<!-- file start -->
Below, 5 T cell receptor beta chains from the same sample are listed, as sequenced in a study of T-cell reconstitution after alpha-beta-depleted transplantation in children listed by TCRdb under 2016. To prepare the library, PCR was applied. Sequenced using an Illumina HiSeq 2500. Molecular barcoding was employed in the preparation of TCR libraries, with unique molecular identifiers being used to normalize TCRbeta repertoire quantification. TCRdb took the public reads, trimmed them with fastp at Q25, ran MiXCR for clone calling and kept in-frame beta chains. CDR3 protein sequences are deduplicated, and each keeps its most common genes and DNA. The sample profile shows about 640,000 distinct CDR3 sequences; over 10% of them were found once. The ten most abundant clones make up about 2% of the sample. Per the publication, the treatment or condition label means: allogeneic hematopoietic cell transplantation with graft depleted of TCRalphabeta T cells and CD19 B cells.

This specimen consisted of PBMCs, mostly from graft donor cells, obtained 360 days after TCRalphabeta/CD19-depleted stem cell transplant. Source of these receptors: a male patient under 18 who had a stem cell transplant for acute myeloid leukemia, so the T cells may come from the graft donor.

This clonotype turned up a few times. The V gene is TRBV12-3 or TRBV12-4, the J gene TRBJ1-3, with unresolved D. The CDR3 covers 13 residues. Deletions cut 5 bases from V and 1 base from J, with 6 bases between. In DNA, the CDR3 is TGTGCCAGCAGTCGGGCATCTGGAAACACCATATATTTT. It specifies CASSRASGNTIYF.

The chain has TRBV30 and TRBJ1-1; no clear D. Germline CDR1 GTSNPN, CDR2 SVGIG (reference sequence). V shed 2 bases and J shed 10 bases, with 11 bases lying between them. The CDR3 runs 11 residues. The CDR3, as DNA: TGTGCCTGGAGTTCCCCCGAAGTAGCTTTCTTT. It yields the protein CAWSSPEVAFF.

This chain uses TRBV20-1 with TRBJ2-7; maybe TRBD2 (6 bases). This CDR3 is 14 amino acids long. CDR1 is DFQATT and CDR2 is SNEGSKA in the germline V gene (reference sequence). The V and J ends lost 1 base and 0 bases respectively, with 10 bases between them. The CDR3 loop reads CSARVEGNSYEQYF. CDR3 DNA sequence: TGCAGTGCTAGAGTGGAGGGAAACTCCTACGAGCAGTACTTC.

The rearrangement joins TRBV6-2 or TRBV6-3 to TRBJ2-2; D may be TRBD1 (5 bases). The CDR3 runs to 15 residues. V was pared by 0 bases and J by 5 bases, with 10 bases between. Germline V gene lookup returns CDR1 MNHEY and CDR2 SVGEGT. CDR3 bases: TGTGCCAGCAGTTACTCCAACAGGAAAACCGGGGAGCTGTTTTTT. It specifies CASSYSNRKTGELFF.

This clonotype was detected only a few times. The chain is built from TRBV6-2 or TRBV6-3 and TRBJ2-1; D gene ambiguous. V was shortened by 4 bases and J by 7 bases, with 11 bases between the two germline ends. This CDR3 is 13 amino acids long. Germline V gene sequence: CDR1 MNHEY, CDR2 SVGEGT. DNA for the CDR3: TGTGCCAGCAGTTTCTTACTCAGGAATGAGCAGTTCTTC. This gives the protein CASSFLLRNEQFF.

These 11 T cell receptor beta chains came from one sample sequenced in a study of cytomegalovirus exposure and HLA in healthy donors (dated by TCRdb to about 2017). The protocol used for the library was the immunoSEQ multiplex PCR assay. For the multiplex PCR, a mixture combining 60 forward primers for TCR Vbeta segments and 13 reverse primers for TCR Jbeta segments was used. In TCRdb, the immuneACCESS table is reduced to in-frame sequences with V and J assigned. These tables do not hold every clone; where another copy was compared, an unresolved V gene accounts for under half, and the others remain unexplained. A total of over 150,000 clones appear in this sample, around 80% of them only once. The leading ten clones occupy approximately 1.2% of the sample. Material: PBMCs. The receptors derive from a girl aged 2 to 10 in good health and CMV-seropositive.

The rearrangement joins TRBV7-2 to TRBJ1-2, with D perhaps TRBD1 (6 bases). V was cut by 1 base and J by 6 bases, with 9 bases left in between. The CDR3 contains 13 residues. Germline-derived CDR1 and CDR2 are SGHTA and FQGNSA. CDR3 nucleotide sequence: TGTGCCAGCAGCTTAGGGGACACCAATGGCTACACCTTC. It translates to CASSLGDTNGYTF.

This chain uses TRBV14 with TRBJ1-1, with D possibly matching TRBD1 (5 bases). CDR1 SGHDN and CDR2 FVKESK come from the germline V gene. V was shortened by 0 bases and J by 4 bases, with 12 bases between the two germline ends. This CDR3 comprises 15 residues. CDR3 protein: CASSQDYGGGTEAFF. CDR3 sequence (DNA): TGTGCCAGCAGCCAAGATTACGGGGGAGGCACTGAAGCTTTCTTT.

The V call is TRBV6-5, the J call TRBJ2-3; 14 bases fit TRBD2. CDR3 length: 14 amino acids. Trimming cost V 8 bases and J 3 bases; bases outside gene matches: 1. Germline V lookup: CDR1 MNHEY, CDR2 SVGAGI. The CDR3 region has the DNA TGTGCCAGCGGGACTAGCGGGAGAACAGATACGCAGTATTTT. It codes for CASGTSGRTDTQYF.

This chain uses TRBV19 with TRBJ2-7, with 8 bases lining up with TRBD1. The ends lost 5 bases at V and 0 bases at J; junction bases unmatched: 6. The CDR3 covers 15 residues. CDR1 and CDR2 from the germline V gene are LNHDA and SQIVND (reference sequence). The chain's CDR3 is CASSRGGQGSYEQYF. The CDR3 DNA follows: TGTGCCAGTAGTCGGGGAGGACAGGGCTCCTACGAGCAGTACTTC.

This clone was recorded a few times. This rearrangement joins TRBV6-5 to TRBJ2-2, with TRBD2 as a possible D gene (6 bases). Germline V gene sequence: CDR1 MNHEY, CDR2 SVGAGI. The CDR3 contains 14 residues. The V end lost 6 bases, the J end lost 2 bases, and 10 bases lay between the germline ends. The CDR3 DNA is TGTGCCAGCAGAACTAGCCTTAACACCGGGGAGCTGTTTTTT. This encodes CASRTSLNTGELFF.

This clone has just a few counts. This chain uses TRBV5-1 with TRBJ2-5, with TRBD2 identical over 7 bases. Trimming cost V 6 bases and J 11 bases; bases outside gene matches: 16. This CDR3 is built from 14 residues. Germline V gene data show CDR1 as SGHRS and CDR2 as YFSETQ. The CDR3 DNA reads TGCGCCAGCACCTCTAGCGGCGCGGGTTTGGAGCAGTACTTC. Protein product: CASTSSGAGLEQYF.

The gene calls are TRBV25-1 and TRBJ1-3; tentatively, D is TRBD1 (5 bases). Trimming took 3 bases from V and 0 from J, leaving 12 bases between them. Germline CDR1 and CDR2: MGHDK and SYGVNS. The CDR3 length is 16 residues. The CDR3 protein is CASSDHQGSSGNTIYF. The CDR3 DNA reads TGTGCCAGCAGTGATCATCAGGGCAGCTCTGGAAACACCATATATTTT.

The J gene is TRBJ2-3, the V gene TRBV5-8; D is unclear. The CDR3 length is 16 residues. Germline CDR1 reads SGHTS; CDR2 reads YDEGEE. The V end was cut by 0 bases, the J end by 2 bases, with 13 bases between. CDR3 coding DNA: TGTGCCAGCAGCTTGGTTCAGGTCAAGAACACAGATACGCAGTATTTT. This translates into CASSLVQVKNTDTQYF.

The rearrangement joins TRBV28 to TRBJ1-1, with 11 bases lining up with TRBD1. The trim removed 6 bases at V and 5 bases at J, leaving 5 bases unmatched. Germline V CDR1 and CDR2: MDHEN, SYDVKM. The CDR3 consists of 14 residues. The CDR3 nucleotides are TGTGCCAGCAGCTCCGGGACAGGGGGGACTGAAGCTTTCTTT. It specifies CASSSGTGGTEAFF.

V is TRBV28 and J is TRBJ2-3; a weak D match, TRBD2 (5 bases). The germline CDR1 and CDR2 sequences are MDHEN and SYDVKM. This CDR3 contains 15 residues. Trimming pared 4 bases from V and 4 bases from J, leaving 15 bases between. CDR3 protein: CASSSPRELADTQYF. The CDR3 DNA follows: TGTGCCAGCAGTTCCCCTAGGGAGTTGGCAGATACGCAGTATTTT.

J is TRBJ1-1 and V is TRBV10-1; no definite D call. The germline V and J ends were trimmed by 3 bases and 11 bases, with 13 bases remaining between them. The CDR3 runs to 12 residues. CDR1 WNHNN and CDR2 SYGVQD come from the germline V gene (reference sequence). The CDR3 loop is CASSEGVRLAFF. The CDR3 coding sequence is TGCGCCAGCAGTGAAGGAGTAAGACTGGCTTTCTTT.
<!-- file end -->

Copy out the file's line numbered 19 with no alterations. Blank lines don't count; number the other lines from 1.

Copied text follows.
J is TRBJ1-1 and V is TRBV10-1; no definite D call. The germline V and J ends were trimmed by 3 bases and 11 bases, with 13 bases remaining between them. The CDR3 runs to 12 residues. CDR1 WNHNN and CDR2 SYGVQD come from the germline V gene (reference sequence). The CDR3 loop is CASSEGVRLAFF. The CDR3 coding sequence is TGCGCCAGCAGTGAAGGAGTAAGACTGGCTTTCTTT.